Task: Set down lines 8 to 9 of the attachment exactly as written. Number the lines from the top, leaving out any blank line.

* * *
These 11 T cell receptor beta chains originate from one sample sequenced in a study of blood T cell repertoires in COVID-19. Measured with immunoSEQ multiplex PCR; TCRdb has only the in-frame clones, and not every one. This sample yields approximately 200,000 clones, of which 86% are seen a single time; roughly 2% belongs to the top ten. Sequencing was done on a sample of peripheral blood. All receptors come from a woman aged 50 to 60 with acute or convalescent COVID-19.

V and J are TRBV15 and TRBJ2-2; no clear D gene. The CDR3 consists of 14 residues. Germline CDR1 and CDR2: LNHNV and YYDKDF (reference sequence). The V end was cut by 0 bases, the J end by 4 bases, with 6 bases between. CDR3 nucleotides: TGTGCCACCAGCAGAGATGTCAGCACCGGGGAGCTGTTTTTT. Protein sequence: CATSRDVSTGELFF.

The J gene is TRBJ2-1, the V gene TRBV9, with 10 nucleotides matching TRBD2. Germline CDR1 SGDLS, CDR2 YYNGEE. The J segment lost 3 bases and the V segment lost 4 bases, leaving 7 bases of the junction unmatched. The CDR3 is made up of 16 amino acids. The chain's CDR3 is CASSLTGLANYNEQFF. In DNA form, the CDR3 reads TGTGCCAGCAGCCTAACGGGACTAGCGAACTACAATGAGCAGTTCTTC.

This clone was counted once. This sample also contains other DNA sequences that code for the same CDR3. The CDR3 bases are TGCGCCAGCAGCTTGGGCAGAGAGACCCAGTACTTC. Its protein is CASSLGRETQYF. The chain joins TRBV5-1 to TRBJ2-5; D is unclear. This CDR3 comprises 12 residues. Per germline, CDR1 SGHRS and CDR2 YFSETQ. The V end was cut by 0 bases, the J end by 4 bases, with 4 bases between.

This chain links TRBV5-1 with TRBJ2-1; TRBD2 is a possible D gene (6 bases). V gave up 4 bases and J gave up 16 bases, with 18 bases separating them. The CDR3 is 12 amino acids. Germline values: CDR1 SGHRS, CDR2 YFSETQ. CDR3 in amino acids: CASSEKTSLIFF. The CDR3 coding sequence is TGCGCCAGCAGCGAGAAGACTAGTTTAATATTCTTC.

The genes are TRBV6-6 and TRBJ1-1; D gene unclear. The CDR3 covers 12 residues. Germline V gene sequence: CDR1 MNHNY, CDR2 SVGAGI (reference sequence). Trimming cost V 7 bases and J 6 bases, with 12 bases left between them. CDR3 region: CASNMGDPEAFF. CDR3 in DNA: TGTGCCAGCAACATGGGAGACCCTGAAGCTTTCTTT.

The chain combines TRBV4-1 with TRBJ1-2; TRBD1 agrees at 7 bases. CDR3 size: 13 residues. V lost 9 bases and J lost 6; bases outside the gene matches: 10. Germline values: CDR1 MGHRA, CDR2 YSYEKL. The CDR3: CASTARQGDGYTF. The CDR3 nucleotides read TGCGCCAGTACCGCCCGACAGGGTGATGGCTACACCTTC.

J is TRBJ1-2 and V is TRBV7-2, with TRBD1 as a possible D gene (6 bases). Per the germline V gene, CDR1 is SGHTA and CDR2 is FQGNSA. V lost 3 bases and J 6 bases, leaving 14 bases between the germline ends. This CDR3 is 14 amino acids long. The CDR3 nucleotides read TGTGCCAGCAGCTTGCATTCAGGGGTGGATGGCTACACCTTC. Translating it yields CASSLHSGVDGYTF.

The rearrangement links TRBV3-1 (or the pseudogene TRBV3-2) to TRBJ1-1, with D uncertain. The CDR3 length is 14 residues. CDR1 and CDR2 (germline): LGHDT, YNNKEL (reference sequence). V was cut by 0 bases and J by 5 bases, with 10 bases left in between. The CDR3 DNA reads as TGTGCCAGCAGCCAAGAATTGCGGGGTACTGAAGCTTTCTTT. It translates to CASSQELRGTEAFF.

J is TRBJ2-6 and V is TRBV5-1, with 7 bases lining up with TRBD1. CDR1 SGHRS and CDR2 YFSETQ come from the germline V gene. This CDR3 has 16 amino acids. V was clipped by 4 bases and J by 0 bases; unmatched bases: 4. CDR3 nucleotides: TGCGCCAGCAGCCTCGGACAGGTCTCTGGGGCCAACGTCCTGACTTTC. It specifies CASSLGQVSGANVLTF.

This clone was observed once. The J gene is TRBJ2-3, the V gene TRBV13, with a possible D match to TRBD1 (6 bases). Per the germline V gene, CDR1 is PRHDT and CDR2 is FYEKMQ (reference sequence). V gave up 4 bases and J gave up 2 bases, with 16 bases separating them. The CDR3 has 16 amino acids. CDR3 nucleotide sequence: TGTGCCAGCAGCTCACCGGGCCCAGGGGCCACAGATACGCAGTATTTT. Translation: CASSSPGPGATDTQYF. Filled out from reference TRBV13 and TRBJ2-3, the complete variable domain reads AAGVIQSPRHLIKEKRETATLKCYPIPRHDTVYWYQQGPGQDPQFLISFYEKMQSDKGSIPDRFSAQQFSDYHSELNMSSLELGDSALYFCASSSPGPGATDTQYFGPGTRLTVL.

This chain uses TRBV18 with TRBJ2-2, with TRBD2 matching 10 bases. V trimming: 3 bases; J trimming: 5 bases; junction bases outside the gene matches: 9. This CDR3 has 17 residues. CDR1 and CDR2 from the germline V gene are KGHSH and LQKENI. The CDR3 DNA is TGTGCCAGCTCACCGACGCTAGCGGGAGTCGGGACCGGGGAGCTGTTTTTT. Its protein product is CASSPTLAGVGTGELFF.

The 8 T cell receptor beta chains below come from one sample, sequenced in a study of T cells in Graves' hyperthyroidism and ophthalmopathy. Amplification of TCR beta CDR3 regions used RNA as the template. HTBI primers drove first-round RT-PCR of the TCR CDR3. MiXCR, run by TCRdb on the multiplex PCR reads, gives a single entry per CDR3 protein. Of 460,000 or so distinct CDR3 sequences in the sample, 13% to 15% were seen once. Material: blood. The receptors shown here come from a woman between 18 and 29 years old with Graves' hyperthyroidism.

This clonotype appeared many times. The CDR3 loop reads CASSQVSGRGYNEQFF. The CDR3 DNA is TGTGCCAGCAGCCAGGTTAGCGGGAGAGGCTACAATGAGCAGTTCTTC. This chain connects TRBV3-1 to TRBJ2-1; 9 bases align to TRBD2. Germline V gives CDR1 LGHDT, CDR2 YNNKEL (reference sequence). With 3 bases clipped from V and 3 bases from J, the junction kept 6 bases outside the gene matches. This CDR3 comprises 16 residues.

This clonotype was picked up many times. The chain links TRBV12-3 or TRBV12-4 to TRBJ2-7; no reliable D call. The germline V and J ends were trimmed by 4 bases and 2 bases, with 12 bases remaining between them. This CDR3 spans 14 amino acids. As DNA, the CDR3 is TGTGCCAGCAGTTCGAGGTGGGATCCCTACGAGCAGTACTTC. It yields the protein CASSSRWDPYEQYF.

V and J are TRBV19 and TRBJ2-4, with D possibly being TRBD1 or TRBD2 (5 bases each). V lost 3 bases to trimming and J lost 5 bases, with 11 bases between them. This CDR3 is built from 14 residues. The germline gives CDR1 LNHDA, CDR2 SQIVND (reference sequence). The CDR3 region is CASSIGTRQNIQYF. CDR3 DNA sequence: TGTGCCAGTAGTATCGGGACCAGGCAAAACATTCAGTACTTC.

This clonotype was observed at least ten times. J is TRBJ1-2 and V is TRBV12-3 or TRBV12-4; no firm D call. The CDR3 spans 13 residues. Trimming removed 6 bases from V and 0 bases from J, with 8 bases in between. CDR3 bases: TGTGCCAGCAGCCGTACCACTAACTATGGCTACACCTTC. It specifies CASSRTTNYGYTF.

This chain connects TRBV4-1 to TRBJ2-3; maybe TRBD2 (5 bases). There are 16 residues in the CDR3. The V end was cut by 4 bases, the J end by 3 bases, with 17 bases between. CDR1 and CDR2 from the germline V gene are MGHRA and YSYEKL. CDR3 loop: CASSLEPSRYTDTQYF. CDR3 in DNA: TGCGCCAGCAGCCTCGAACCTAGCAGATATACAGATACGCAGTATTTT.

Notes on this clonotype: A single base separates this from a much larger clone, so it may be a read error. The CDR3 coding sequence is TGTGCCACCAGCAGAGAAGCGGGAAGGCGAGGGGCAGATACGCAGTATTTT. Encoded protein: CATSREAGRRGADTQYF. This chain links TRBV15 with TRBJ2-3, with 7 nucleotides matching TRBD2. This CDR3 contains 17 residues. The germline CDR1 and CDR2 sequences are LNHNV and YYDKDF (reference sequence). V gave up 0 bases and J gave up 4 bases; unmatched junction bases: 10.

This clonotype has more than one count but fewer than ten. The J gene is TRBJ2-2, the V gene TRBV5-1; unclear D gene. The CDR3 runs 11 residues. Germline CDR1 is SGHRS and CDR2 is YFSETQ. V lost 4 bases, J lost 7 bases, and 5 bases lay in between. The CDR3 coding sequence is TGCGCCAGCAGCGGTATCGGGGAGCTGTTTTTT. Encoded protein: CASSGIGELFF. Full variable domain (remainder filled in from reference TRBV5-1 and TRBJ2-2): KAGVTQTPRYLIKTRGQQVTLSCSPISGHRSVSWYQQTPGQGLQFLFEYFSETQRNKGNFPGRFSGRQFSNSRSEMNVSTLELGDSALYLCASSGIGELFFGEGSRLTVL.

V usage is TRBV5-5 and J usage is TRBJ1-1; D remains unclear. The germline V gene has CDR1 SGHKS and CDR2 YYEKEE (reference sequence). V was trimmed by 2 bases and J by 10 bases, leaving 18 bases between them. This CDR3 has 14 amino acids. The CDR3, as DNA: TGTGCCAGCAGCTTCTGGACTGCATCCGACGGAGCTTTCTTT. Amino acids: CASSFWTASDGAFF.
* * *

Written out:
J is TRBJ1-2 and V is TRBV7-2, with TRBD1 as a possible D gene (6 bases). Per the germline V gene, CDR1 is SGHTA and CDR2 is FQGNSA. V lost 3 bases and J 6 bases, leaving 14 bases between the germline ends. This CDR3 is 14 amino acids long. The CDR3 nucleotides read TGTGCCAGCAGCTTGCATTCAGGGGTGGATGGCTACACCTTC. Translating it yields CASSLHSGVDGYTF.

The rearrangement links TRBV3-1 (or the pseudogene TRBV3-2) to TRBJ1-1, with D uncertain. The CDR3 length is 14 residues. CDR1 and CDR2 (germline): LGHDT, YNNKEL (reference sequence). V was cut by 0 bases and J by 5 bases, with 10 bases left in between. The CDR3 DNA reads as TGTGCCAGCAGCCAAGAATTGCGGGGTACTGAAGCTTTCTTT. It translates to CASSQELRGTEAFF.